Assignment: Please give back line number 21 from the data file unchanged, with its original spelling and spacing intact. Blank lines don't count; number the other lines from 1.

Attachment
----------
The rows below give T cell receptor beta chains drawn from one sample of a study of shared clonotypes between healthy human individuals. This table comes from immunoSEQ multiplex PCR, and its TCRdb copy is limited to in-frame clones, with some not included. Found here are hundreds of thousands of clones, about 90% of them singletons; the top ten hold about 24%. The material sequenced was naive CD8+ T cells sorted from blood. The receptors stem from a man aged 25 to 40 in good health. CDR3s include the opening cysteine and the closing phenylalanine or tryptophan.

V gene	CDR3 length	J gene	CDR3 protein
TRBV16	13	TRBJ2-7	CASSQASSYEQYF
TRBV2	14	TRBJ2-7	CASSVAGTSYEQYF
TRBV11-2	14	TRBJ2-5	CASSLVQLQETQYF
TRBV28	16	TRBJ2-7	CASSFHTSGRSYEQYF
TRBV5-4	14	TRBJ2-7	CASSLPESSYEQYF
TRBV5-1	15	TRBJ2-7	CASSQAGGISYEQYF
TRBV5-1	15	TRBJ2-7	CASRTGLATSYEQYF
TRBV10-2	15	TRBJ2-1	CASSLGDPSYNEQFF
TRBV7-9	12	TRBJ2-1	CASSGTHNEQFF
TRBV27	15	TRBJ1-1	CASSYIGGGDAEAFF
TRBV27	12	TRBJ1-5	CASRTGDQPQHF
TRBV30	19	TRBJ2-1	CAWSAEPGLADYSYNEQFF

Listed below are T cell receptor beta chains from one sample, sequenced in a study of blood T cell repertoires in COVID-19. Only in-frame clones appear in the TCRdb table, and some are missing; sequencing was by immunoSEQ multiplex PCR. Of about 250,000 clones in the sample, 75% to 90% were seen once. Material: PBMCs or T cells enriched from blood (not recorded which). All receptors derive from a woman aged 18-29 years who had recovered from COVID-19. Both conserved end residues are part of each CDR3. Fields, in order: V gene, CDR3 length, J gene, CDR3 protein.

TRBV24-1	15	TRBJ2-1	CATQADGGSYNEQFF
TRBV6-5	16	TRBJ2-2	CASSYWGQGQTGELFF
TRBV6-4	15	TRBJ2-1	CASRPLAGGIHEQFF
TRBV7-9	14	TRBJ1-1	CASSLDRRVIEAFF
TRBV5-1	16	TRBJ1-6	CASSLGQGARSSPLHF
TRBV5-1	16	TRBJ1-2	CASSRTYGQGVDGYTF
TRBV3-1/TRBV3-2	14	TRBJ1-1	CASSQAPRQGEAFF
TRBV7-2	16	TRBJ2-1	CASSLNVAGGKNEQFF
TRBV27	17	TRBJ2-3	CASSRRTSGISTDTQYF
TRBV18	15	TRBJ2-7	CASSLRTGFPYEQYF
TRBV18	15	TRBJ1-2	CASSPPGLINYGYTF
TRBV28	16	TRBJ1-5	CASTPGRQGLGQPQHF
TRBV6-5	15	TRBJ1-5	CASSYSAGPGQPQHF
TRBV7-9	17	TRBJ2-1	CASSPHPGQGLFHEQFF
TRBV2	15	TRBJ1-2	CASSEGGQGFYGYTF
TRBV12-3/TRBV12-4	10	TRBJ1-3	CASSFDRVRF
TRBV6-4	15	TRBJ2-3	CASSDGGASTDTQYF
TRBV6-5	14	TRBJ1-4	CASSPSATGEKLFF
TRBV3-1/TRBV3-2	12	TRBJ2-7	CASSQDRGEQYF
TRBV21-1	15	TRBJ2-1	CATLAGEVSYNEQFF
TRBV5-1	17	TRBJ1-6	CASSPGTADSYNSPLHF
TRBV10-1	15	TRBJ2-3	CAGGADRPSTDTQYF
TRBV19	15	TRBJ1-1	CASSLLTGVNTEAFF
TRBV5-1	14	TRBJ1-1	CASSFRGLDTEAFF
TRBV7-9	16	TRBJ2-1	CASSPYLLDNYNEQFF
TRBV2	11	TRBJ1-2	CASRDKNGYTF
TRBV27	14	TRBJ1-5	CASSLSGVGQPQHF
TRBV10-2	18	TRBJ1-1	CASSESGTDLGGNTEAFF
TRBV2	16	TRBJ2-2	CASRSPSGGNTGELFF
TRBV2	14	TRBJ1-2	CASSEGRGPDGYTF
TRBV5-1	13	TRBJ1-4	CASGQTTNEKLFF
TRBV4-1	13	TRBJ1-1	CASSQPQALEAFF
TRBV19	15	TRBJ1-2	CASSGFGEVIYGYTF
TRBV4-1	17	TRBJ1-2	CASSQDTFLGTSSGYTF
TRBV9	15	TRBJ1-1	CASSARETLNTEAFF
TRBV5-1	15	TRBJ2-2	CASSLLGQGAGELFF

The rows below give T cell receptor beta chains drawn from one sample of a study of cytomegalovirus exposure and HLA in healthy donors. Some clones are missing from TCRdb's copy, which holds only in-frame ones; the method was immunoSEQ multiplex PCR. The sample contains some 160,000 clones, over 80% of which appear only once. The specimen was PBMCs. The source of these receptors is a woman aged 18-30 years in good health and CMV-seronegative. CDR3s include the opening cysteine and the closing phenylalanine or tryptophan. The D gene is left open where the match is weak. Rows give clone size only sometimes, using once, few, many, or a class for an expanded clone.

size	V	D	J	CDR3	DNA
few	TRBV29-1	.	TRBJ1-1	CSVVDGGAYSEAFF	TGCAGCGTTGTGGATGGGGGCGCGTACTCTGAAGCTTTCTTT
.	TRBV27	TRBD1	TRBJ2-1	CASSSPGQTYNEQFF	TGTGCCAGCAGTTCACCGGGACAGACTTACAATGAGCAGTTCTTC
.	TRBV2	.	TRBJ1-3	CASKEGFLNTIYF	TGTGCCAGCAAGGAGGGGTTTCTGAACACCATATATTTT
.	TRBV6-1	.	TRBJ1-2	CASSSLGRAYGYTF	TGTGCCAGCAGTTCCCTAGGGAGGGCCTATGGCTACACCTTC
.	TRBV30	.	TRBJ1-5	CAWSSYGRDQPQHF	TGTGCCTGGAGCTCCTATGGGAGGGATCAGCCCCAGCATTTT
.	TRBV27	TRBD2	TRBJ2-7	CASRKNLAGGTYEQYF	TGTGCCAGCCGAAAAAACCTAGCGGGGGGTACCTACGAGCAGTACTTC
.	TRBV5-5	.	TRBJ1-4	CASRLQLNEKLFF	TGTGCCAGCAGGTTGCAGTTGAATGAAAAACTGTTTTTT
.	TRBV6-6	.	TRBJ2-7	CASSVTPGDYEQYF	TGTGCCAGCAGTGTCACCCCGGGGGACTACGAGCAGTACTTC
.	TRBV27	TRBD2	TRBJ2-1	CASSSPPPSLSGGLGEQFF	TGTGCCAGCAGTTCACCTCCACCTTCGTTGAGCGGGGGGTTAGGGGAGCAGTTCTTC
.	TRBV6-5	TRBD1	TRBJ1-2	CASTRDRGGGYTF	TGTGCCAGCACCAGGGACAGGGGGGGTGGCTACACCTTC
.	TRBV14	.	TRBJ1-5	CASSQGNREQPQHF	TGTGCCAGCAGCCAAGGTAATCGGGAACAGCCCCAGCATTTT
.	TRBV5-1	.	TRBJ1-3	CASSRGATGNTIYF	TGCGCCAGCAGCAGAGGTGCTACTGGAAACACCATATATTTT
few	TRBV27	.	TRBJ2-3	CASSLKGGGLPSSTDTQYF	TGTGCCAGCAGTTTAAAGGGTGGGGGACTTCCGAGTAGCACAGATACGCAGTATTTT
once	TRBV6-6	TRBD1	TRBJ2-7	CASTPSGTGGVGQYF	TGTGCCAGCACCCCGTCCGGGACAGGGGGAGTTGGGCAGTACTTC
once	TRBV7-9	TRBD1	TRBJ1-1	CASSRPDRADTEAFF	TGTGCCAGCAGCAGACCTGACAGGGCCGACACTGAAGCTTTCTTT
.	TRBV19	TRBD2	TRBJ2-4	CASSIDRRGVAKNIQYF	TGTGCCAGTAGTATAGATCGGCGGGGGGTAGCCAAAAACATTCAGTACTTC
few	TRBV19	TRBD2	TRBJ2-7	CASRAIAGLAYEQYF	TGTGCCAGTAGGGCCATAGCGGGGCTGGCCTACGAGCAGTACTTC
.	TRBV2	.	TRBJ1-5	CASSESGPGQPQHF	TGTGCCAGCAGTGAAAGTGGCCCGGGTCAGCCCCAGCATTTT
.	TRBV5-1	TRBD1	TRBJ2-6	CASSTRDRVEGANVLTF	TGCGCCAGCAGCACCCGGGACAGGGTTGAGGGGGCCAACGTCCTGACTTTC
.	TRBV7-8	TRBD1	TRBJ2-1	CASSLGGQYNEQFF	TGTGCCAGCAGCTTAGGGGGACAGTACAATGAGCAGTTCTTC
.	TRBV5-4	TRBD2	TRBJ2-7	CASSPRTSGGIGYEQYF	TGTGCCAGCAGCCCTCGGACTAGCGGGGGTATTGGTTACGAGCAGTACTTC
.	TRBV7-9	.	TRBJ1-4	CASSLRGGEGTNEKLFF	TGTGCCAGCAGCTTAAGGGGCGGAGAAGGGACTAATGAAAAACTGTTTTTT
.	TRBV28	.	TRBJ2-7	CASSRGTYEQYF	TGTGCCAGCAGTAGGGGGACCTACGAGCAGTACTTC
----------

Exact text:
TRBV5-1	16	TRBJ1-2	CASSRTYGQGVDGYTF